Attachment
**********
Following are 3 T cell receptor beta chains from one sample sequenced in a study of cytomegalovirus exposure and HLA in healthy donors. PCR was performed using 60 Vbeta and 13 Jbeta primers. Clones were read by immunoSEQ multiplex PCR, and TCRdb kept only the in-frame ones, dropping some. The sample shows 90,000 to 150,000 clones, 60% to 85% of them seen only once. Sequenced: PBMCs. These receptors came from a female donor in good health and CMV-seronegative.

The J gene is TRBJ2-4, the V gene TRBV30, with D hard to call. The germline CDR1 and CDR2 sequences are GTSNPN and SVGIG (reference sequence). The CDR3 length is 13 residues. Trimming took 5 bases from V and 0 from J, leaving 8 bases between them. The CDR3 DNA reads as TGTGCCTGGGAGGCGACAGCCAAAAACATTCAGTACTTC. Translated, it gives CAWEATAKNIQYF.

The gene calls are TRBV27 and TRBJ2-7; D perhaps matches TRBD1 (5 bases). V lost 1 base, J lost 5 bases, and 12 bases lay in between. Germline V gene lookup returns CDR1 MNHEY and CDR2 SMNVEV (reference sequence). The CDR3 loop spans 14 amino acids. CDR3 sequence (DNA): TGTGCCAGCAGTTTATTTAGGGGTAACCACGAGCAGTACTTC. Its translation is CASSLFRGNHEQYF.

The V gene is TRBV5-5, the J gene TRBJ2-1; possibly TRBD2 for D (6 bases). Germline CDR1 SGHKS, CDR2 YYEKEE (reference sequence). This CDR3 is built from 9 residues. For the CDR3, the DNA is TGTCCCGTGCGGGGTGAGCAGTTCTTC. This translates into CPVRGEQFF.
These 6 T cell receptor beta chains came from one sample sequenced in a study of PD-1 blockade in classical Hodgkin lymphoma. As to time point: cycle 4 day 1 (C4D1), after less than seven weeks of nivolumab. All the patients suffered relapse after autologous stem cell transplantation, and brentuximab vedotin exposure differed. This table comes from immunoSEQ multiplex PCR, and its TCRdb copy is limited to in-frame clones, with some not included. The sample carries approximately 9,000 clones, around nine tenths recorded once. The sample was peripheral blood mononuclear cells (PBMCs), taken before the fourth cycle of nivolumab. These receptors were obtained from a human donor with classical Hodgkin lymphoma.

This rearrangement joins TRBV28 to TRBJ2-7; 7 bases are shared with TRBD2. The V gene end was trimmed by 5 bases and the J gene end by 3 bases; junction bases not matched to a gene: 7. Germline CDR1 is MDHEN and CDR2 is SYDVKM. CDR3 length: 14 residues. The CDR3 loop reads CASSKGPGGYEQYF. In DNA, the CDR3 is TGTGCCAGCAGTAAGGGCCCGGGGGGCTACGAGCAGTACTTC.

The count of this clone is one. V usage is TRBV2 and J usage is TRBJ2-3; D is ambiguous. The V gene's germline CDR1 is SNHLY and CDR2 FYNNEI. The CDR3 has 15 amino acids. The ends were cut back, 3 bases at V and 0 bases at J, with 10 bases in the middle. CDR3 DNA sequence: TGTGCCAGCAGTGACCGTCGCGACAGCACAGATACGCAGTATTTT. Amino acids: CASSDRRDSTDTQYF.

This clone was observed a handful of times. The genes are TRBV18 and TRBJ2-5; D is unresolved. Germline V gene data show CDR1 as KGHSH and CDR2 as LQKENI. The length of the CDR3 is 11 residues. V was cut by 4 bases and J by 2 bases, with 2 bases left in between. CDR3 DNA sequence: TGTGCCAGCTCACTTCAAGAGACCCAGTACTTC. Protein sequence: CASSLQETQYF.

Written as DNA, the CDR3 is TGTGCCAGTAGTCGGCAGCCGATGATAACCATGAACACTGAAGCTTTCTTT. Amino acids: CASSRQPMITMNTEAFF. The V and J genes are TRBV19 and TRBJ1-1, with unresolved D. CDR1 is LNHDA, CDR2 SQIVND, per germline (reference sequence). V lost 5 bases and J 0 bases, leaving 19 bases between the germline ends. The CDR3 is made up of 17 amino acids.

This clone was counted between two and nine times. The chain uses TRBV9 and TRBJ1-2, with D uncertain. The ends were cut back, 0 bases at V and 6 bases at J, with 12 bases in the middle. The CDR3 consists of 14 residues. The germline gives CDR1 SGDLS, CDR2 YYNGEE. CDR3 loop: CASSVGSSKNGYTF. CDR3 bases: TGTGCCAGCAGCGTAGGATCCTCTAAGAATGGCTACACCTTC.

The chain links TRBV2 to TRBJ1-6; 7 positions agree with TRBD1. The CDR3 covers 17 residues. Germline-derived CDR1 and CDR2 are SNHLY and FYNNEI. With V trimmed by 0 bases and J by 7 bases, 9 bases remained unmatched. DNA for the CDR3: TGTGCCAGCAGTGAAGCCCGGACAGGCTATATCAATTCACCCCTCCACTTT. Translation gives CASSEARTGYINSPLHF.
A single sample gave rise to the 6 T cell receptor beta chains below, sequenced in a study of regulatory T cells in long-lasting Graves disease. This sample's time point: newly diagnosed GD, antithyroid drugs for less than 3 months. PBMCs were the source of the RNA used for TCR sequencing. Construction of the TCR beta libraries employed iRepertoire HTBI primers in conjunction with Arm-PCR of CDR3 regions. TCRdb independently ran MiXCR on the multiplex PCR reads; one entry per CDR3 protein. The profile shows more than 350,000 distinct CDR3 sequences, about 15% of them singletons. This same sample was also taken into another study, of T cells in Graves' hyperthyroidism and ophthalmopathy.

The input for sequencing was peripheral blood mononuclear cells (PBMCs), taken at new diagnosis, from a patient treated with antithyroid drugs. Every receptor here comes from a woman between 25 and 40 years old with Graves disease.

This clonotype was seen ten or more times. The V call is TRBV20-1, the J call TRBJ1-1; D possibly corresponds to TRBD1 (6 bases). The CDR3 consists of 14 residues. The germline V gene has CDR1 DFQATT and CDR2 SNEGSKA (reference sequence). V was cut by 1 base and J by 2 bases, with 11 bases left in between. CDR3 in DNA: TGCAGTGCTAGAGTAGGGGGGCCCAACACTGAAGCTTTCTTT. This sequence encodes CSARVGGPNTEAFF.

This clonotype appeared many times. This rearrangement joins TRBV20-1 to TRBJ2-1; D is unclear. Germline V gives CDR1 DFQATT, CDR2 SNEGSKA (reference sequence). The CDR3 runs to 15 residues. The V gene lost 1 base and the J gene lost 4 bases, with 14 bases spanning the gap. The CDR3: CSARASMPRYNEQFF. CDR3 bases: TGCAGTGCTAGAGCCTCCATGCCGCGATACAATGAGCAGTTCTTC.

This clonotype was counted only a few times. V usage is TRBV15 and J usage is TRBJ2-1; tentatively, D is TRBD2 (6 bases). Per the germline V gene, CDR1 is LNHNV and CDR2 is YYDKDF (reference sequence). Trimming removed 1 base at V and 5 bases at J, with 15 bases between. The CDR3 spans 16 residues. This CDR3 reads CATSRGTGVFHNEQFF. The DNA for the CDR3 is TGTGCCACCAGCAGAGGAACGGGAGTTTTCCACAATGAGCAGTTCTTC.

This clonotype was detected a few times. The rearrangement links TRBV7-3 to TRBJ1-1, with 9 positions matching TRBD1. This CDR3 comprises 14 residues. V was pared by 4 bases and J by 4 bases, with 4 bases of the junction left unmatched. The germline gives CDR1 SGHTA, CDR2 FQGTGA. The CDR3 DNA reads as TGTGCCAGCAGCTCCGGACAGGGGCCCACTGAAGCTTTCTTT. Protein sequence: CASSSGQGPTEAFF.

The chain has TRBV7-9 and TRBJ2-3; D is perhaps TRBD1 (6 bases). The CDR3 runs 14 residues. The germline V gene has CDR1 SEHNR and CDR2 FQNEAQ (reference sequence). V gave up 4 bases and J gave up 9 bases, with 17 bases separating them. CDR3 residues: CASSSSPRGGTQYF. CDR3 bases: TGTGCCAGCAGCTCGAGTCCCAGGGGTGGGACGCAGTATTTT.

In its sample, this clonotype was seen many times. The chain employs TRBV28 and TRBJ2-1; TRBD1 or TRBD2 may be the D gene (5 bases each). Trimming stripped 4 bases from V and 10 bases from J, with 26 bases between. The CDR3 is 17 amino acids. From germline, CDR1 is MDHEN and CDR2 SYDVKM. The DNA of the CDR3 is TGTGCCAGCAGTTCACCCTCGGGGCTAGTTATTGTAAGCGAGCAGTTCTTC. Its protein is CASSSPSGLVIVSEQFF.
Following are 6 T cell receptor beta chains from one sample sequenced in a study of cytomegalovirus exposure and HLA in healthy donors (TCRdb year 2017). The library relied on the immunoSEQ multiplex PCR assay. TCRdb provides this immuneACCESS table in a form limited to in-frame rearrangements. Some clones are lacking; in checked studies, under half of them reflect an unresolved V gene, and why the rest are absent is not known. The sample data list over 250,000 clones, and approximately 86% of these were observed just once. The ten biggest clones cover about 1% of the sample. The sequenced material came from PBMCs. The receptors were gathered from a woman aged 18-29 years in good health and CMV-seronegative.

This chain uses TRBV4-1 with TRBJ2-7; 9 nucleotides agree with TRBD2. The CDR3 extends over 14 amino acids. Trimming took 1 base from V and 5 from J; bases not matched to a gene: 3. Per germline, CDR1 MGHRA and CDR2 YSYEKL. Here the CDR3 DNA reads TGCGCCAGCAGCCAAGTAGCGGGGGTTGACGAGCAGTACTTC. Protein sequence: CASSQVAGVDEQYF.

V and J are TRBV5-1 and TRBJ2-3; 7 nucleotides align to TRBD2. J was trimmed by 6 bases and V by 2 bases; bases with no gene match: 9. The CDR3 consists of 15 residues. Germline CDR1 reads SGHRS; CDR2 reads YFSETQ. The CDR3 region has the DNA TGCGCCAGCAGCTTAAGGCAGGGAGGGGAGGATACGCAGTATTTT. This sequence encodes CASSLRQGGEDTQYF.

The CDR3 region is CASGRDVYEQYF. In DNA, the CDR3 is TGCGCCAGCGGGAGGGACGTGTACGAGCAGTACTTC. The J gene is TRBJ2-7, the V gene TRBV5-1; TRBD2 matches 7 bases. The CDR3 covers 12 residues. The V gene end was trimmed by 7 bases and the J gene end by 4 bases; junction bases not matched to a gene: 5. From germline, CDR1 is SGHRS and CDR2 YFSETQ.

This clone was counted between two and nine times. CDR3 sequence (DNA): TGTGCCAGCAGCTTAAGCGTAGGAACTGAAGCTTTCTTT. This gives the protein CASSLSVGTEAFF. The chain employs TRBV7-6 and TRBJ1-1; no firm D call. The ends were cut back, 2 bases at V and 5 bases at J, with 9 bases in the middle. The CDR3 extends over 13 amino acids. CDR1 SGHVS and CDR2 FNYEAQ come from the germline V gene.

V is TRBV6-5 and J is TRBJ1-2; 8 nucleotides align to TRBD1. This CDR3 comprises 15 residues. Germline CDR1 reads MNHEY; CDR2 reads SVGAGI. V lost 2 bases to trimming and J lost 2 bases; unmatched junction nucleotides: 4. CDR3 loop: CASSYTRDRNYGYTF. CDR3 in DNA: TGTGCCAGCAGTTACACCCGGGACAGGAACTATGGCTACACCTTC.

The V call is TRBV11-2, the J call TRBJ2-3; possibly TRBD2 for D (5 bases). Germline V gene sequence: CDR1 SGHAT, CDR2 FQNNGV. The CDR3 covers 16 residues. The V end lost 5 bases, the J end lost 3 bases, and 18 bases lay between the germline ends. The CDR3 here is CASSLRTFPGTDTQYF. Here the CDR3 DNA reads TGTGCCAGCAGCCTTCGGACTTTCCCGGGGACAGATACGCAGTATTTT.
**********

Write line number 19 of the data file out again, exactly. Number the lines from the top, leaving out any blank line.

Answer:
In its sample, this clonotype was seen many times. The chain employs TRBV28 and TRBJ2-1; TRBD1 or TRBD2 may be the D gene (5 bases each). Trimming stripped 4 bases from V and 10 bases from J, with 26 bases between. The CDR3 is 17 amino acids. From germline, CDR1 is MDHEN and CDR2 SYDVKM. The DNA of the CDR3 is TGTGCCAGCAGTTCACCCTCGGGGCTAGTTATTGTAAGCGAGCAGTTCTTC. Its protein is CASSSPSGLVIVSEQFF.